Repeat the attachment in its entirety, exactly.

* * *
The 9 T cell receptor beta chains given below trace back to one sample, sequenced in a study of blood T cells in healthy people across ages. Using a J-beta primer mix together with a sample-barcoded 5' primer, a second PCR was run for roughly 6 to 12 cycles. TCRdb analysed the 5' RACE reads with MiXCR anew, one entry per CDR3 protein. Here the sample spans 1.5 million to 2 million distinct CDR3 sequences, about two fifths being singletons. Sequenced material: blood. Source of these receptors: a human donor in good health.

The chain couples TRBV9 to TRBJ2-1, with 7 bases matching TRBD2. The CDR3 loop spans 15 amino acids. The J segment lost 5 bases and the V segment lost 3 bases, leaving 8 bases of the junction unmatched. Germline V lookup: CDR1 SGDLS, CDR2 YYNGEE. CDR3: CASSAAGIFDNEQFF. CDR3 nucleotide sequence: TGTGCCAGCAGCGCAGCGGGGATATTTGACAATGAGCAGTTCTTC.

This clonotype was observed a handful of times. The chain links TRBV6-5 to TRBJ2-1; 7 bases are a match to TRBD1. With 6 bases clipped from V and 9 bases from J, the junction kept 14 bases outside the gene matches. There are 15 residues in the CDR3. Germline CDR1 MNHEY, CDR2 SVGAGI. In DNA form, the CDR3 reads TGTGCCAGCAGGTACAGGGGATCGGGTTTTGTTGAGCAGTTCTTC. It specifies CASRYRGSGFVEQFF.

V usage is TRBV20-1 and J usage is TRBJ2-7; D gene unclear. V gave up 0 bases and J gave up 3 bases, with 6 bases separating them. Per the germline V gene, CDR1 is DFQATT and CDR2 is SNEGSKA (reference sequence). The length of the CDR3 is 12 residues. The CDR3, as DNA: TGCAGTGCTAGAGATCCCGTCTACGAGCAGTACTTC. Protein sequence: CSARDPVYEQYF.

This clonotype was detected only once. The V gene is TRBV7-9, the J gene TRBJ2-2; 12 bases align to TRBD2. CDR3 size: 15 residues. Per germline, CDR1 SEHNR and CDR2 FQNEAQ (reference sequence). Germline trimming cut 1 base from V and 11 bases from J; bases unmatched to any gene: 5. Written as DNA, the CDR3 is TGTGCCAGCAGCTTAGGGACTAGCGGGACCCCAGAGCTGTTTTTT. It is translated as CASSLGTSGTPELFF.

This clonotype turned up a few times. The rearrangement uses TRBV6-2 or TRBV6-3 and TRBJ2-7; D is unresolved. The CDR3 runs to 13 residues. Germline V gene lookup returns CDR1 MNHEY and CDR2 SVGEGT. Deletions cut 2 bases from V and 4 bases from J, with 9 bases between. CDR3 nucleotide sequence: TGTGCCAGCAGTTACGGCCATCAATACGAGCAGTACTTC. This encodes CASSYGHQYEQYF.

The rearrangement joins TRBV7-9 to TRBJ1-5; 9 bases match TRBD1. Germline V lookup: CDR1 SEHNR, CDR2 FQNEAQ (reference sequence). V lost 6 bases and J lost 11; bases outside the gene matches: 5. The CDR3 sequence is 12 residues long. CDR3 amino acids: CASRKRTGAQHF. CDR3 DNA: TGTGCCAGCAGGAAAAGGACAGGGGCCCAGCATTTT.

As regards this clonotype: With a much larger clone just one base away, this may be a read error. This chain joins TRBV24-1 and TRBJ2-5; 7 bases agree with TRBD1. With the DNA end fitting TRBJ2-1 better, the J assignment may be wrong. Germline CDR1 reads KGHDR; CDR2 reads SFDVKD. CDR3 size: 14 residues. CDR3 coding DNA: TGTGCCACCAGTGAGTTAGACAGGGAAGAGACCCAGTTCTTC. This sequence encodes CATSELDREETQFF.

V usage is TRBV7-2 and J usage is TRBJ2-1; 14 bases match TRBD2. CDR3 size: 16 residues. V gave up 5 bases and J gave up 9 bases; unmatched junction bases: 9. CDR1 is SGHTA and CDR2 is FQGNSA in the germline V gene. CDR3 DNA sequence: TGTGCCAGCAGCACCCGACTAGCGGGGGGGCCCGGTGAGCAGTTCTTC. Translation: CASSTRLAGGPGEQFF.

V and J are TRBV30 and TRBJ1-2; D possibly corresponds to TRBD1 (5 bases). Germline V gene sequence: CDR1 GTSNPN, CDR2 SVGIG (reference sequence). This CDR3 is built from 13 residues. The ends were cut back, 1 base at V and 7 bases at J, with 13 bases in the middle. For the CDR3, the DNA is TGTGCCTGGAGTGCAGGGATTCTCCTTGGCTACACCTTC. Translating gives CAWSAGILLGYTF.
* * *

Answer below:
The 9 T cell receptor beta chains given below trace back to one sample, sequenced in a study of blood T cells in healthy people across ages. Using a J-beta primer mix together with a sample-barcoded 5' primer, a second PCR was run for roughly 6 to 12 cycles. TCRdb analysed the 5' RACE reads with MiXCR anew, one entry per CDR3 protein. Here the sample spans 1.5 million to 2 million distinct CDR3 sequences, about two fifths being singletons. Sequenced material: blood. Source of these receptors: a human donor in good health.

The chain couples TRBV9 to TRBJ2-1, with 7 bases matching TRBD2. The CDR3 loop spans 15 amino acids. The J segment lost 5 bases and the V segment lost 3 bases, leaving 8 bases of the junction unmatched. Germline V lookup: CDR1 SGDLS, CDR2 YYNGEE. CDR3: CASSAAGIFDNEQFF. CDR3 nucleotide sequence: TGTGCCAGCAGCGCAGCGGGGATATTTGACAATGAGCAGTTCTTC.

This clonotype was observed a handful of times. The chain links TRBV6-5 to TRBJ2-1; 7 bases are a match to TRBD1. With 6 bases clipped from V and 9 bases from J, the junction kept 14 bases outside the gene matches. There are 15 residues in the CDR3. Germline CDR1 MNHEY, CDR2 SVGAGI. In DNA form, the CDR3 reads TGTGCCAGCAGGTACAGGGGATCGGGTTTTGTTGAGCAGTTCTTC. It specifies CASRYRGSGFVEQFF.

V usage is TRBV20-1 and J usage is TRBJ2-7; D gene unclear. V gave up 0 bases and J gave up 3 bases, with 6 bases separating them. Per the germline V gene, CDR1 is DFQATT and CDR2 is SNEGSKA (reference sequence). The length of the CDR3 is 12 residues. The CDR3, as DNA: TGCAGTGCTAGAGATCCCGTCTACGAGCAGTACTTC. Protein sequence: CSARDPVYEQYF.

This clonotype was detected only once. The V gene is TRBV7-9, the J gene TRBJ2-2; 12 bases align to TRBD2. CDR3 size: 15 residues. Per germline, CDR1 SEHNR and CDR2 FQNEAQ (reference sequence). Germline trimming cut 1 base from V and 11 bases from J; bases unmatched to any gene: 5. Written as DNA, the CDR3 is TGTGCCAGCAGCTTAGGGACTAGCGGGACCCCAGAGCTGTTTTTT. It is translated as CASSLGTSGTPELFF.

This clonotype turned up a few times. The rearrangement uses TRBV6-2 or TRBV6-3 and TRBJ2-7; D is unresolved. The CDR3 runs to 13 residues. Germline V gene lookup returns CDR1 MNHEY and CDR2 SVGEGT. Deletions cut 2 bases from V and 4 bases from J, with 9 bases between. CDR3 nucleotide sequence: TGTGCCAGCAGTTACGGCCATCAATACGAGCAGTACTTC. This encodes CASSYGHQYEQYF.

The rearrangement joins TRBV7-9 to TRBJ1-5; 9 bases match TRBD1. Germline V lookup: CDR1 SEHNR, CDR2 FQNEAQ (reference sequence). V lost 6 bases and J lost 11; bases outside the gene matches: 5. The CDR3 sequence is 12 residues long. CDR3 amino acids: CASRKRTGAQHF. CDR3 DNA: TGTGCCAGCAGGAAAAGGACAGGGGCCCAGCATTTT.

As regards this clonotype: With a much larger clone just one base away, this may be a read error. This chain joins TRBV24-1 and TRBJ2-5; 7 bases agree with TRBD1. With the DNA end fitting TRBJ2-1 better, the J assignment may be wrong. Germline CDR1 reads KGHDR; CDR2 reads SFDVKD. CDR3 size: 14 residues. CDR3 coding DNA: TGTGCCACCAGTGAGTTAGACAGGGAAGAGACCCAGTTCTTC. This sequence encodes CATSELDREETQFF.

V usage is TRBV7-2 and J usage is TRBJ2-1; 14 bases match TRBD2. CDR3 size: 16 residues. V gave up 5 bases and J gave up 9 bases; unmatched junction bases: 9. CDR1 is SGHTA and CDR2 is FQGNSA in the germline V gene. CDR3 DNA sequence: TGTGCCAGCAGCACCCGACTAGCGGGGGGGCCCGGTGAGCAGTTCTTC. Translation: CASSTRLAGGPGEQFF.

V and J are TRBV30 and TRBJ1-2; D possibly corresponds to TRBD1 (5 bases). Germline V gene sequence: CDR1 GTSNPN, CDR2 SVGIG (reference sequence). This CDR3 is built from 13 residues. The ends were cut back, 1 base at V and 7 bases at J, with 13 bases in the middle. For the CDR3, the DNA is TGTGCCTGGAGTGCAGGGATTCTCCTTGGCTACACCTTC. Translating gives CAWSAGILLGYTF.